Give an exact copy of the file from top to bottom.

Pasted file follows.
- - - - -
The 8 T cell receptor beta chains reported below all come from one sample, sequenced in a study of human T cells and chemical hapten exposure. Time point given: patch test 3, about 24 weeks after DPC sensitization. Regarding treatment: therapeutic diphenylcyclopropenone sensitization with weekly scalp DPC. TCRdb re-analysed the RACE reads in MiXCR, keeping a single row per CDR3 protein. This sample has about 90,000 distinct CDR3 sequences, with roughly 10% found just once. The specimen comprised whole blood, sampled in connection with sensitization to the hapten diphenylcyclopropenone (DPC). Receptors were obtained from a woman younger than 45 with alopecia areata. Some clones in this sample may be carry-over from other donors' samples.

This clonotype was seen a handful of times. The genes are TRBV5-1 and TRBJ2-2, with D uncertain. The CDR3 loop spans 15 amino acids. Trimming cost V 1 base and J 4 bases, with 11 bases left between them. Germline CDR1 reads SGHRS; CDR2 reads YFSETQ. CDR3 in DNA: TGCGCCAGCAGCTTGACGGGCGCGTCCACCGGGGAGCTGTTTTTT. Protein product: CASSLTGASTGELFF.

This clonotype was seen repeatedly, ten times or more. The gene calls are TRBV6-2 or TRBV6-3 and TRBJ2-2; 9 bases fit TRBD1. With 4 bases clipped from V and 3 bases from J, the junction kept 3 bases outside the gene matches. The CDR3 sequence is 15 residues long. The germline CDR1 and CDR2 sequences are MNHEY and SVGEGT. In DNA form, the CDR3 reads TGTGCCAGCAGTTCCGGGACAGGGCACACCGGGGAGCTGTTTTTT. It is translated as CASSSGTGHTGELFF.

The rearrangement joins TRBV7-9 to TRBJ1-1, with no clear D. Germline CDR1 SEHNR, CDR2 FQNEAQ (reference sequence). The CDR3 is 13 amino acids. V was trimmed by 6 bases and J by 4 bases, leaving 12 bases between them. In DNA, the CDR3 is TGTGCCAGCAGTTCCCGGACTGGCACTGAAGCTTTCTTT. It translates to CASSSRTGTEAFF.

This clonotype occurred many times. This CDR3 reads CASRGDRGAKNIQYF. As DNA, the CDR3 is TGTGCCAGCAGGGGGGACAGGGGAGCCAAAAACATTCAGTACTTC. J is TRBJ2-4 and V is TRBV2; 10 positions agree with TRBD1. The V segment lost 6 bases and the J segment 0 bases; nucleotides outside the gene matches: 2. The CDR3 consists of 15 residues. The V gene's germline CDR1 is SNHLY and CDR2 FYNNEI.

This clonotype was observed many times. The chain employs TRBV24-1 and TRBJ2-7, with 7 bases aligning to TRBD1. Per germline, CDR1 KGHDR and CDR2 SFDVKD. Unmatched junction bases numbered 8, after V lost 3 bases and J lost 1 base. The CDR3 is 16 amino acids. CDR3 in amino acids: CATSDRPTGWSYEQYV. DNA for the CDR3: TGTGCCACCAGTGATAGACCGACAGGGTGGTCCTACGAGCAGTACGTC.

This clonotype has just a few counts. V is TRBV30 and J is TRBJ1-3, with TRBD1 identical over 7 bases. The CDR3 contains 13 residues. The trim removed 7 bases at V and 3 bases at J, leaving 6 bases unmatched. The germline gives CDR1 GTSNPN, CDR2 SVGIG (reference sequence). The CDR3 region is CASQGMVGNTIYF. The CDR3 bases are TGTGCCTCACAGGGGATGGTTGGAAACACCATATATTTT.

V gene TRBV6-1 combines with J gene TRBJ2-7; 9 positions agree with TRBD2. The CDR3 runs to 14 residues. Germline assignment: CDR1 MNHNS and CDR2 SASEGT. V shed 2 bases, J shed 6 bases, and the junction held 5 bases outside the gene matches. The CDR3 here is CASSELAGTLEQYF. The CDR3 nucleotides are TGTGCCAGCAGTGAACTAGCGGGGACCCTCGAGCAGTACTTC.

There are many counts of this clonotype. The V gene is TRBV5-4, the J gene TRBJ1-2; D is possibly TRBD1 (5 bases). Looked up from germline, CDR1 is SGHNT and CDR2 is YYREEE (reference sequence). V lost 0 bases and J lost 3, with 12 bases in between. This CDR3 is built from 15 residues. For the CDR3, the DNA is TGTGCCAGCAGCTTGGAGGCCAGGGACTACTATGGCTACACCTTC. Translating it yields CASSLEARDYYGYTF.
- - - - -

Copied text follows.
The 8 T cell receptor beta chains reported below all come from one sample, sequenced in a study of human T cells and chemical hapten exposure. Time point given: patch test 3, about 24 weeks after DPC sensitization. Regarding treatment: therapeutic diphenylcyclopropenone sensitization with weekly scalp DPC. TCRdb re-analysed the RACE reads in MiXCR, keeping a single row per CDR3 protein. This sample has about 90,000 distinct CDR3 sequences, with roughly 10% found just once. The specimen comprised whole blood, sampled in connection with sensitization to the hapten diphenylcyclopropenone (DPC). Receptors were obtained from a woman younger than 45 with alopecia areata. Some clones in this sample may be carry-over from other donors' samples.

This clonotype was seen a handful of times. The genes are TRBV5-1 and TRBJ2-2, with D uncertain. The CDR3 loop spans 15 amino acids. Trimming cost V 1 base and J 4 bases, with 11 bases left between them. Germline CDR1 reads SGHRS; CDR2 reads YFSETQ. CDR3 in DNA: TGCGCCAGCAGCTTGACGGGCGCGTCCACCGGGGAGCTGTTTTTT. Protein product: CASSLTGASTGELFF.

This clonotype was seen repeatedly, ten times or more. The gene calls are TRBV6-2 or TRBV6-3 and TRBJ2-2; 9 bases fit TRBD1. With 4 bases clipped from V and 3 bases from J, the junction kept 3 bases outside the gene matches. The CDR3 sequence is 15 residues long. The germline CDR1 and CDR2 sequences are MNHEY and SVGEGT. In DNA form, the CDR3 reads TGTGCCAGCAGTTCCGGGACAGGGCACACCGGGGAGCTGTTTTTT. It is translated as CASSSGTGHTGELFF.

The rearrangement joins TRBV7-9 to TRBJ1-1, with no clear D. Germline CDR1 SEHNR, CDR2 FQNEAQ (reference sequence). The CDR3 is 13 amino acids. V was trimmed by 6 bases and J by 4 bases, leaving 12 bases between them. In DNA, the CDR3 is TGTGCCAGCAGTTCCCGGACTGGCACTGAAGCTTTCTTT. It translates to CASSSRTGTEAFF.

This clonotype occurred many times. This CDR3 reads CASRGDRGAKNIQYF. As DNA, the CDR3 is TGTGCCAGCAGGGGGGACAGGGGAGCCAAAAACATTCAGTACTTC. J is TRBJ2-4 and V is TRBV2; 10 positions agree with TRBD1. The V segment lost 6 bases and the J segment 0 bases; nucleotides outside the gene matches: 2. The CDR3 consists of 15 residues. The V gene's germline CDR1 is SNHLY and CDR2 FYNNEI.

This clonotype was observed many times. The chain employs TRBV24-1 and TRBJ2-7, with 7 bases aligning to TRBD1. Per germline, CDR1 KGHDR and CDR2 SFDVKD. Unmatched junction bases numbered 8, after V lost 3 bases and J lost 1 base. The CDR3 is 16 amino acids. CDR3 in amino acids: CATSDRPTGWSYEQYV. DNA for the CDR3: TGTGCCACCAGTGATAGACCGACAGGGTGGTCCTACGAGCAGTACGTC.

This clonotype has just a few counts. V is TRBV30 and J is TRBJ1-3, with TRBD1 identical over 7 bases. The CDR3 contains 13 residues. The trim removed 7 bases at V and 3 bases at J, leaving 6 bases unmatched. The germline gives CDR1 GTSNPN, CDR2 SVGIG (reference sequence). The CDR3 region is CASQGMVGNTIYF. The CDR3 bases are TGTGCCTCACAGGGGATGGTTGGAAACACCATATATTTT.

V gene TRBV6-1 combines with J gene TRBJ2-7; 9 positions agree with TRBD2. The CDR3 runs to 14 residues. Germline assignment: CDR1 MNHNS and CDR2 SASEGT. V shed 2 bases, J shed 6 bases, and the junction held 5 bases outside the gene matches. The CDR3 here is CASSELAGTLEQYF. The CDR3 nucleotides are TGTGCCAGCAGTGAACTAGCGGGGACCCTCGAGCAGTACTTC.

There are many counts of this clonotype. The V gene is TRBV5-4, the J gene TRBJ1-2; D is possibly TRBD1 (5 bases). Looked up from germline, CDR1 is SGHNT and CDR2 is YYREEE (reference sequence). V lost 0 bases and J lost 3, with 12 bases in between. This CDR3 is built from 15 residues. For the CDR3, the DNA is TGTGCCAGCAGCTTGGAGGCCAGGGACTACTATGGCTACACCTTC. Translating it yields CASSLEARDYYGYTF.